A separate question showed a majority supporting a special session to address medical cannabis legalization. Though lawmakers, including Republican House Speaker Philip Gunn, signaled willingness in statements, many “We Are The 74” members doubt their sincerity. 

Some Mississippi politicians expressed concern about the costs.

“Because Special Sessions are expensive,” Lt. Gov. Delbert Hosemann said in a statement, “my preference is to approach this situation in an organized fashion so when we do return we can minimize costs to taxpayers.”

Backlash To Ruling Swift and Strong

The pushback began with a fellow judge.

Justice James Maxwell noted, in his dissent, that the majority used a hypothetical of four districts, but “there have been zero changes to the five districts listed” in the Mississippi Code.

“I do have to point out,” Maxwell wrote, “that this federal injunction [creating four districts] deals only with federal congressional elections.” 

Maxwell made clear that he wasn’t weighing the merits of I-65 or medical cannabis, but balked at notions of an unworkable system. 

“The Attorney General, the Secretary of State, and the majority of voters who passed Initiative 65 and two prior initiatives [the 2011 ballot measures] believe that it works just fine.” Judge Maxwell made a compelling case, but only two of his colleagues joined in defending citizen initiatives.

Patient advocate groups made their displeasure known as well.

“It’s a sad day for Mississippi,” said Ken Newburger, Executive Director for the Mississippi Medical Marijuana Association (3MA), “when the Supreme Court communicates to a vast majority of the voters that their vote doesn’t matter.”

I-65 won in all 82 of Mississippi’s counties, according to 3MA, and over 766,000 voters said “yes” to medical cannabis.

“In addition to silencing the votes of three-fourths of the state,” said 3MA Board Member, Angie Calhoun, “today the Supreme Court squashed the hope of thousands of patients like my son, who will now not be able to find relief through medical marijuana.”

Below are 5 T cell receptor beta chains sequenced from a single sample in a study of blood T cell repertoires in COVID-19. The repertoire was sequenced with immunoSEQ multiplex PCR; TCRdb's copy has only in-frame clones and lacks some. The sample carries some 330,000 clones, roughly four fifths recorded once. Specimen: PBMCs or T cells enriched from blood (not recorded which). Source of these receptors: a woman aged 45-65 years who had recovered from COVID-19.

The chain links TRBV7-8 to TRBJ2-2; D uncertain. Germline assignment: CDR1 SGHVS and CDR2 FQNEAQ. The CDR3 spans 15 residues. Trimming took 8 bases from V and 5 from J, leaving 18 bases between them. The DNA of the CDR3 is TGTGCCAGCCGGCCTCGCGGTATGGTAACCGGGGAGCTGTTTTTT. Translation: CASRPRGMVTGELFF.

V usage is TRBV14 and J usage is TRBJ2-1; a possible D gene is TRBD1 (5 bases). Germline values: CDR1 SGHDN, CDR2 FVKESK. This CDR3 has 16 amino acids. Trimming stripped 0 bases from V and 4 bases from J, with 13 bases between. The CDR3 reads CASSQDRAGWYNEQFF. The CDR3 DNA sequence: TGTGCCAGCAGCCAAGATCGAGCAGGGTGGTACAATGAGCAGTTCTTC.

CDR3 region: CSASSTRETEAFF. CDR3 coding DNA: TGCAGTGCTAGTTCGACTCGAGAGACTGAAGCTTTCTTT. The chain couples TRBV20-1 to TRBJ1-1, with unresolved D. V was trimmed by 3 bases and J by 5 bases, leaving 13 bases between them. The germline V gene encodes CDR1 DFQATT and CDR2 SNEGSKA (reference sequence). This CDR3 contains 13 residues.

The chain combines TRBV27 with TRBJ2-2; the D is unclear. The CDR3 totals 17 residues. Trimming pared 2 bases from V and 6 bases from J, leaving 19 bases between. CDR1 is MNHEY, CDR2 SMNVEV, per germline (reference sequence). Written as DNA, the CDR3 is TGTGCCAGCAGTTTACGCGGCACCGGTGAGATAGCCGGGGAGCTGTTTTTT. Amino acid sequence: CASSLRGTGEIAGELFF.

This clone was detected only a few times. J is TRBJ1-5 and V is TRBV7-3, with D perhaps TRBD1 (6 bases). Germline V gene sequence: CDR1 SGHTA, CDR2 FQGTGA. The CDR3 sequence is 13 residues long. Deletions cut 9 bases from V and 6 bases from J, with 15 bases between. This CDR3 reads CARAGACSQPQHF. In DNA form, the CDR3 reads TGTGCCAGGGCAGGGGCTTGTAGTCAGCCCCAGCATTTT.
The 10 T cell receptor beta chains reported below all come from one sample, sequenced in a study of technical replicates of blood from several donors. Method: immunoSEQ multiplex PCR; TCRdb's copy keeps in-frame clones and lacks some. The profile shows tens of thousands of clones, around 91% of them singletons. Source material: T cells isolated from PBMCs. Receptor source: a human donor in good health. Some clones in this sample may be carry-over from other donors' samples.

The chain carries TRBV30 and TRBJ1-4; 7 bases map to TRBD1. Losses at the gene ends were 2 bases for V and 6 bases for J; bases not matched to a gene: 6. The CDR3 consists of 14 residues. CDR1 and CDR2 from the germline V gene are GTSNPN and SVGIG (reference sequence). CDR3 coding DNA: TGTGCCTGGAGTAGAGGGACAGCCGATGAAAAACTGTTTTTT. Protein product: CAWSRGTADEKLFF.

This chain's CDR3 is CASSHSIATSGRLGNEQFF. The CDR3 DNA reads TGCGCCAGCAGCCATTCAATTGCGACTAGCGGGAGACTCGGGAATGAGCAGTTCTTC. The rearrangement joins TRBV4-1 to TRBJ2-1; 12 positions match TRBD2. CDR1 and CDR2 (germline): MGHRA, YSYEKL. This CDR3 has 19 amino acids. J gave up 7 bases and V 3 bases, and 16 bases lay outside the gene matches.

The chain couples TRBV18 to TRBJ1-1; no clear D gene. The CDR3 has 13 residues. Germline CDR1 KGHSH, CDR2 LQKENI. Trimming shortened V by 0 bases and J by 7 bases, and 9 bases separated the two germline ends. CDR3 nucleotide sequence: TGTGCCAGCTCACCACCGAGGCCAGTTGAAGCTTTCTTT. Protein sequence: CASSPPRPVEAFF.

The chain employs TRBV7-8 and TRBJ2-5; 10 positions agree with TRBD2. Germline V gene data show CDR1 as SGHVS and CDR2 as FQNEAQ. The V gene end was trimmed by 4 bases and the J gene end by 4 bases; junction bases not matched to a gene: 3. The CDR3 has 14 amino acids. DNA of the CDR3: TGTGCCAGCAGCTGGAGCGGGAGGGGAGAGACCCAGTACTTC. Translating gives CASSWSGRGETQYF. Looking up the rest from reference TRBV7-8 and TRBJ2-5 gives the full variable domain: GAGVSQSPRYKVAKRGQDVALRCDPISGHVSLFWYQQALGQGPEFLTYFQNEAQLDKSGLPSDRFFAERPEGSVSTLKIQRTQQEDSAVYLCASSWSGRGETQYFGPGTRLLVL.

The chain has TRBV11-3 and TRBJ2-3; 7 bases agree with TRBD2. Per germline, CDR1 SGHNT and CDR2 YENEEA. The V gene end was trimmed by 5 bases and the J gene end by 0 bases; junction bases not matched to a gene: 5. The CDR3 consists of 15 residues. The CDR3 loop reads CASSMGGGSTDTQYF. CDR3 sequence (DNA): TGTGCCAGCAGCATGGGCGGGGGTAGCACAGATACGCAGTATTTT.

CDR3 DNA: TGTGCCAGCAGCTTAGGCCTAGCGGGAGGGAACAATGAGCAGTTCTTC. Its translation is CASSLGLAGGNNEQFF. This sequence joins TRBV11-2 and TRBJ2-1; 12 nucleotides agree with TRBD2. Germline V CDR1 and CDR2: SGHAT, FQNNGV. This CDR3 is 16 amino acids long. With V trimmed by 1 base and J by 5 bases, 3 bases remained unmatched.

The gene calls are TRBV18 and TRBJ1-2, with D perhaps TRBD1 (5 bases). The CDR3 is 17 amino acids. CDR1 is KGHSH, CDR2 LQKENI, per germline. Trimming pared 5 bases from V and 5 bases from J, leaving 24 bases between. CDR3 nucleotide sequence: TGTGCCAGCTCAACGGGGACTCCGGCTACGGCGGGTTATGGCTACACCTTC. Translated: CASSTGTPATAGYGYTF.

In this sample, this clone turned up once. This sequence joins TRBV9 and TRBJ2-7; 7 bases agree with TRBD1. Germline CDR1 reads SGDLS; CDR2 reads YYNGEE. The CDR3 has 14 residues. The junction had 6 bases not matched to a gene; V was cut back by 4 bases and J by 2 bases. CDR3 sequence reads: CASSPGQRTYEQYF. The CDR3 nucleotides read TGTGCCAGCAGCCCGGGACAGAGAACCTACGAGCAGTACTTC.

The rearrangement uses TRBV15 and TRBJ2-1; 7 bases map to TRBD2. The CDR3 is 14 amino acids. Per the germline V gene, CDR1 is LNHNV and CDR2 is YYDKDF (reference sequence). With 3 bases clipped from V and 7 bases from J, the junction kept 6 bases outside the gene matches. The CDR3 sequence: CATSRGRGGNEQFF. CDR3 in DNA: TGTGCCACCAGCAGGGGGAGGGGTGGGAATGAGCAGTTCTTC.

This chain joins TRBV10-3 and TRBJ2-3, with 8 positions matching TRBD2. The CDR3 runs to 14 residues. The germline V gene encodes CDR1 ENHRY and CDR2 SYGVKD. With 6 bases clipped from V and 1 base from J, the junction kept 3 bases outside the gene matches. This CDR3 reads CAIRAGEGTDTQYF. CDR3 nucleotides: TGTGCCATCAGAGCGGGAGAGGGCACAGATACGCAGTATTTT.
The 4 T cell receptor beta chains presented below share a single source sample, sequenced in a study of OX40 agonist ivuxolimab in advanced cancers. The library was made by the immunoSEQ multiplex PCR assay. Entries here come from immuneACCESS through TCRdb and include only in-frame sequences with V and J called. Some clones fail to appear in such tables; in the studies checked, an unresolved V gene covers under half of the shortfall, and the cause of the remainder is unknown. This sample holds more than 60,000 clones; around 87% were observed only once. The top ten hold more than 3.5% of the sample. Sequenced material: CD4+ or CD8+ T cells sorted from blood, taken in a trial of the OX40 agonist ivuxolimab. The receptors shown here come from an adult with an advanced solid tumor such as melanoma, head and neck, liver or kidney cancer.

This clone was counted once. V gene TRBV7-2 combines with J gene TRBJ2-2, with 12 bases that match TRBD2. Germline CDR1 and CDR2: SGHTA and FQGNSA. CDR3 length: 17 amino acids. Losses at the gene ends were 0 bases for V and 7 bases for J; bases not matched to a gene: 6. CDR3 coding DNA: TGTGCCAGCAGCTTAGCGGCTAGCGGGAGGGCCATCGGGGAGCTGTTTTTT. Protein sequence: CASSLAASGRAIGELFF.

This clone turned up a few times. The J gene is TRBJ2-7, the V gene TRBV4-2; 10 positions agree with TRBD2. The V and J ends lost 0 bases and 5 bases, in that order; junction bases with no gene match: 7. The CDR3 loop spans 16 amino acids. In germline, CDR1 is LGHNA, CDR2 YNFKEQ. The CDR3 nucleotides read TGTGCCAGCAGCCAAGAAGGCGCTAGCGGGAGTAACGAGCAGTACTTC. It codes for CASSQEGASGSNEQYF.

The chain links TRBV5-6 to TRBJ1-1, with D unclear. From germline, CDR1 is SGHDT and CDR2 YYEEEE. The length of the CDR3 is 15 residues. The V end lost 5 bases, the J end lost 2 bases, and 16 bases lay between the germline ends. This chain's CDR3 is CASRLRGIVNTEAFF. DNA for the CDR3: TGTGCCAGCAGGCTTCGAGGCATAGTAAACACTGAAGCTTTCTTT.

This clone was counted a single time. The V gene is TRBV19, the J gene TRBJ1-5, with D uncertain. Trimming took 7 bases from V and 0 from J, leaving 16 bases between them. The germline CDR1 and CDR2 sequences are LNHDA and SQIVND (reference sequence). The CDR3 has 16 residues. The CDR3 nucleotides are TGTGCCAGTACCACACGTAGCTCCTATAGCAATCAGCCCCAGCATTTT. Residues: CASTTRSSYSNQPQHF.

Calhoun is fighting for her son, Austin, who has seizures and severe pain from a chronic condition. Now an adult, Austin, moved out of state to legally improve his quality of life with medical cannabis. The ruling throws his future once more into doubt.

Will Lawmakers Do the Right Thing? 

Donnie Collins, of Saucier, Mississippi, isn’t a radical. 

We Are The 74, which plans to register as a nonprofit, isn’t a bunch of potheads.

Collins is a disabled Army veteran, a Christian counselor and a Mississippi small business owner. He owns and operates a feed store called Serendipity Farm Company with his wife, Amber. In addition to helping Donnie, medical cannabis would also help Amber manage an autoimmune disease and severe migraines.

The Court’s denial affected thousands of Mississippians with chronic health problems. When The Bluntness asked We Are The 74 members about feelings and plans, certain common refrains stood out.

Some wrote of thwarted plans for returning to Mississippi or having a family member return from medical exile. Others shared stories of themselves or loved ones grappling with treatable symptoms of conditions like multiple sclerosis, cancer, epilepsy and chronic pain disorders. 

They don’t want to use opioids, but few legal options remain.

Several users admitted they will remain illegal patients, relying on the black market, and placing their futures at risk.

Advocates Vow to Keep Up the Pressure

Collins and fellow activists held their first rally on May 25th. Afterward, they continued to plan and work with other groups affected by the decision.

A group called MEVi 78, supporters of a ballot measure to protect early voting, filed requests for a rehearing by the Supreme Court. These are unlikely to be successful, if they are heard at all.

Future Mississippi patients fear they’ll have to wait until 2022 and another initiative for medical cannabis laws if a special session is called. Still, all want action as soon as possible.

The news of neighboring Alabama recently becoming the 36th medical cannabis state didn’t cheer Mississippi activists. They worry that their legislature will impose the same kinds of restrictions, such as requiring chronic pain patients to try heavily-addictive opiates before cannabis.

Advocates continue to press for action to recover both medical cannabis and citizen initiatives in the state. Organizers have called for all other politics to be put aside to right this wrong.

As Collins wrote, Mississippi voters are watching.